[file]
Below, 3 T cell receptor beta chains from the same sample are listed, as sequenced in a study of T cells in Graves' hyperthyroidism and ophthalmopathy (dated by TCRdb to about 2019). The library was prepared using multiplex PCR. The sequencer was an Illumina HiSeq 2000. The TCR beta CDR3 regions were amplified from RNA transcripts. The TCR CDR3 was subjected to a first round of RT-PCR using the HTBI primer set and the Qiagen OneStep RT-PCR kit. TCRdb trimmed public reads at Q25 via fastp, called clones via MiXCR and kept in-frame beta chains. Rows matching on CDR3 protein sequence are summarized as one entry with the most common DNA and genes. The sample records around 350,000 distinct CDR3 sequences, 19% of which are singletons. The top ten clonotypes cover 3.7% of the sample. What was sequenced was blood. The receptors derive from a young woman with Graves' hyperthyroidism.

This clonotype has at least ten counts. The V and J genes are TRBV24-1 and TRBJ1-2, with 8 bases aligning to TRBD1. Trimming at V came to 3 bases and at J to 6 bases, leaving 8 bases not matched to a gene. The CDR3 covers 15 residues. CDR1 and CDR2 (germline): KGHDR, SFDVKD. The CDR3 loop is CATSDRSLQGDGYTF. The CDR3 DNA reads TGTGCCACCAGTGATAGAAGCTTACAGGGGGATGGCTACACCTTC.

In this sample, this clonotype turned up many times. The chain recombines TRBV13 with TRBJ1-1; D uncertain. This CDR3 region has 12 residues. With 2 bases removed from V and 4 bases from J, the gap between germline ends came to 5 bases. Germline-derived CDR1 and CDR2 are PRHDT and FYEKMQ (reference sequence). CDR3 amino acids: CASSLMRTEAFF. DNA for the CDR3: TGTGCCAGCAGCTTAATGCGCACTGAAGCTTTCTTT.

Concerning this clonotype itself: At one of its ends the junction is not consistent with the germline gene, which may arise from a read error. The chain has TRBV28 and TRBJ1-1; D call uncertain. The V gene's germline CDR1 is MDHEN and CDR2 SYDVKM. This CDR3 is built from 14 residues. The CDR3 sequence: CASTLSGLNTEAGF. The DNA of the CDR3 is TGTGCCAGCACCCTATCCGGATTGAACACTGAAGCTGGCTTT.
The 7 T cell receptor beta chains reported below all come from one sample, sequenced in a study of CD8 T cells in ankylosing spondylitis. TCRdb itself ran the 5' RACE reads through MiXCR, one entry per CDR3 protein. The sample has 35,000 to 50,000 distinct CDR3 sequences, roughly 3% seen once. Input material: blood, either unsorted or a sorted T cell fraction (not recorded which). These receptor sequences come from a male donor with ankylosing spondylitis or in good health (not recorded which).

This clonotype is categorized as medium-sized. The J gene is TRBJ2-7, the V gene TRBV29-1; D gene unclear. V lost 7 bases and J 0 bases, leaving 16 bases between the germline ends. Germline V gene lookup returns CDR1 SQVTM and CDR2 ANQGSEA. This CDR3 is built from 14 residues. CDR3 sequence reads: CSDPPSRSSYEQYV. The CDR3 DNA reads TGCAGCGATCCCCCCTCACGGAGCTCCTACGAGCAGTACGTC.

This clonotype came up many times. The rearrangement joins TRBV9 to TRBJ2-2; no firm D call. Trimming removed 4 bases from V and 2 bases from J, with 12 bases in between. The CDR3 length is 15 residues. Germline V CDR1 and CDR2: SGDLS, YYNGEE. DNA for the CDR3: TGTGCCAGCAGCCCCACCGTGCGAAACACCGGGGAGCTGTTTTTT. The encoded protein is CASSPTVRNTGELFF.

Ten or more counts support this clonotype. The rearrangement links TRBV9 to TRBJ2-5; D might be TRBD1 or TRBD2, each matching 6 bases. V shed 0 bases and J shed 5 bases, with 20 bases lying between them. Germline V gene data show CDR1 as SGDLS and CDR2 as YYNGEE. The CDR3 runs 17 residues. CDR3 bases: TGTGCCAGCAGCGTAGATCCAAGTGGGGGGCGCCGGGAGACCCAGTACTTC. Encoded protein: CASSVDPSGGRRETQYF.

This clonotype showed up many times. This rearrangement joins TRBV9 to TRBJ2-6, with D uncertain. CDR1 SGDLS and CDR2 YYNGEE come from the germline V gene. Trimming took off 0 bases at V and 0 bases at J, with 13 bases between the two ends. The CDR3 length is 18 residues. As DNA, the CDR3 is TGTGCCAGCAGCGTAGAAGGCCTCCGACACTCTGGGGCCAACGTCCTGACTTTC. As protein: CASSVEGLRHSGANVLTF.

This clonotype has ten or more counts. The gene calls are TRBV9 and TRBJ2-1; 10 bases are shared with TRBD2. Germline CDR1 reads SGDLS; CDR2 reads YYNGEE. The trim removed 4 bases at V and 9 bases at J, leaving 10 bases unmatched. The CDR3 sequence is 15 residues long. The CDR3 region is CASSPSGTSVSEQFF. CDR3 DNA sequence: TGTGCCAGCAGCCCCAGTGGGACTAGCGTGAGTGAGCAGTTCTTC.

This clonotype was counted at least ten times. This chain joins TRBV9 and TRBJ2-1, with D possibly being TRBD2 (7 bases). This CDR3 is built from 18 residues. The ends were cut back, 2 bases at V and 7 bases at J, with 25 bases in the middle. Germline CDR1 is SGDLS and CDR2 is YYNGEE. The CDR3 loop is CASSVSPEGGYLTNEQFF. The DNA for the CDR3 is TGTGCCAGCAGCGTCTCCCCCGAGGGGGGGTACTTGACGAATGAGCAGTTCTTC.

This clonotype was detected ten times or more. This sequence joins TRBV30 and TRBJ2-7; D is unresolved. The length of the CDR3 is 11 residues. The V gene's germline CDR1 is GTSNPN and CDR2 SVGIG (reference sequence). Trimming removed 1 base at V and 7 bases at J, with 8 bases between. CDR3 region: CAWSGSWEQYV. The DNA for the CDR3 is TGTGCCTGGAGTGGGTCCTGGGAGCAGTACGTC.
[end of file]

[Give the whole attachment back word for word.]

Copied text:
Below, 3 T cell receptor beta chains from the same sample are listed, as sequenced in a study of T cells in Graves' hyperthyroidism and ophthalmopathy (dated by TCRdb to about 2019). The library was prepared using multiplex PCR. The sequencer was an Illumina HiSeq 2000. The TCR beta CDR3 regions were amplified from RNA transcripts. The TCR CDR3 was subjected to a first round of RT-PCR using the HTBI primer set and the Qiagen OneStep RT-PCR kit. TCRdb trimmed public reads at Q25 via fastp, called clones via MiXCR and kept in-frame beta chains. Rows matching on CDR3 protein sequence are summarized as one entry with the most common DNA and genes. The sample records around 350,000 distinct CDR3 sequences, 19% of which are singletons. The top ten clonotypes cover 3.7% of the sample. What was sequenced was blood. The receptors derive from a young woman with Graves' hyperthyroidism.

This clonotype has at least ten counts. The V and J genes are TRBV24-1 and TRBJ1-2, with 8 bases aligning to TRBD1. Trimming at V came to 3 bases and at J to 6 bases, leaving 8 bases not matched to a gene. The CDR3 covers 15 residues. CDR1 and CDR2 (germline): KGHDR, SFDVKD. The CDR3 loop is CATSDRSLQGDGYTF. The CDR3 DNA reads TGTGCCACCAGTGATAGAAGCTTACAGGGGGATGGCTACACCTTC.

In this sample, this clonotype turned up many times. The chain recombines TRBV13 with TRBJ1-1; D uncertain. This CDR3 region has 12 residues. With 2 bases removed from V and 4 bases from J, the gap between germline ends came to 5 bases. Germline-derived CDR1 and CDR2 are PRHDT and FYEKMQ (reference sequence). CDR3 amino acids: CASSLMRTEAFF. DNA for the CDR3: TGTGCCAGCAGCTTAATGCGCACTGAAGCTTTCTTT.

Concerning this clonotype itself: At one of its ends the junction is not consistent with the germline gene, which may arise from a read error. The chain has TRBV28 and TRBJ1-1; D call uncertain. The V gene's germline CDR1 is MDHEN and CDR2 SYDVKM. This CDR3 is built from 14 residues. The CDR3 sequence: CASTLSGLNTEAGF. The DNA of the CDR3 is TGTGCCAGCACCCTATCCGGATTGAACACTGAAGCTGGCTTT.
The 7 T cell receptor beta chains reported below all come from one sample, sequenced in a study of CD8 T cells in ankylosing spondylitis. TCRdb itself ran the 5' RACE reads through MiXCR, one entry per CDR3 protein. The sample has 35,000 to 50,000 distinct CDR3 sequences, roughly 3% seen once. Input material: blood, either unsorted or a sorted T cell fraction (not recorded which). These receptor sequences come from a male donor with ankylosing spondylitis or in good health (not recorded which).

This clonotype is categorized as medium-sized. The J gene is TRBJ2-7, the V gene TRBV29-1; D gene unclear. V lost 7 bases and J 0 bases, leaving 16 bases between the germline ends. Germline V gene lookup returns CDR1 SQVTM and CDR2 ANQGSEA. This CDR3 is built from 14 residues. CDR3 sequence reads: CSDPPSRSSYEQYV. The CDR3 DNA reads TGCAGCGATCCCCCCTCACGGAGCTCCTACGAGCAGTACGTC.

This clonotype came up many times. The rearrangement joins TRBV9 to TRBJ2-2; no firm D call. Trimming removed 4 bases from V and 2 bases from J, with 12 bases in between. The CDR3 length is 15 residues. Germline V CDR1 and CDR2: SGDLS, YYNGEE. DNA for the CDR3: TGTGCCAGCAGCCCCACCGTGCGAAACACCGGGGAGCTGTTTTTT. The encoded protein is CASSPTVRNTGELFF.

Ten or more counts support this clonotype. The rearrangement links TRBV9 to TRBJ2-5; D might be TRBD1 or TRBD2, each matching 6 bases. V shed 0 bases and J shed 5 bases, with 20 bases lying between them. Germline V gene data show CDR1 as SGDLS and CDR2 as YYNGEE. The CDR3 runs 17 residues. CDR3 bases: TGTGCCAGCAGCGTAGATCCAAGTGGGGGGCGCCGGGAGACCCAGTACTTC. Encoded protein: CASSVDPSGGRRETQYF.

This clonotype showed up many times. This rearrangement joins TRBV9 to TRBJ2-6, with D uncertain. CDR1 SGDLS and CDR2 YYNGEE come from the germline V gene. Trimming took off 0 bases at V and 0 bases at J, with 13 bases between the two ends. The CDR3 length is 18 residues. As DNA, the CDR3 is TGTGCCAGCAGCGTAGAAGGCCTCCGACACTCTGGGGCCAACGTCCTGACTTTC. As protein: CASSVEGLRHSGANVLTF.

This clonotype has ten or more counts. The gene calls are TRBV9 and TRBJ2-1; 10 bases are shared with TRBD2. Germline CDR1 reads SGDLS; CDR2 reads YYNGEE. The trim removed 4 bases at V and 9 bases at J, leaving 10 bases unmatched. The CDR3 sequence is 15 residues long. The CDR3 region is CASSPSGTSVSEQFF. CDR3 DNA sequence: TGTGCCAGCAGCCCCAGTGGGACTAGCGTGAGTGAGCAGTTCTTC.

This clonotype was counted at least ten times. This chain joins TRBV9 and TRBJ2-1, with D possibly being TRBD2 (7 bases). This CDR3 is built from 18 residues. The ends were cut back, 2 bases at V and 7 bases at J, with 25 bases in the middle. Germline CDR1 is SGDLS and CDR2 is YYNGEE. The CDR3 loop is CASSVSPEGGYLTNEQFF. The DNA for the CDR3 is TGTGCCAGCAGCGTCTCCCCCGAGGGGGGGTACTTGACGAATGAGCAGTTCTTC.

This clonotype was detected ten times or more. This sequence joins TRBV30 and TRBJ2-7; D is unresolved. The length of the CDR3 is 11 residues. The V gene's germline CDR1 is GTSNPN and CDR2 SVGIG (reference sequence). Trimming removed 1 base at V and 7 bases at J, with 8 bases between. CDR3 region: CAWSGSWEQYV. The DNA for the CDR3 is TGTGCCTGGAGTGGGTCCTGGGAGCAGTACGTC.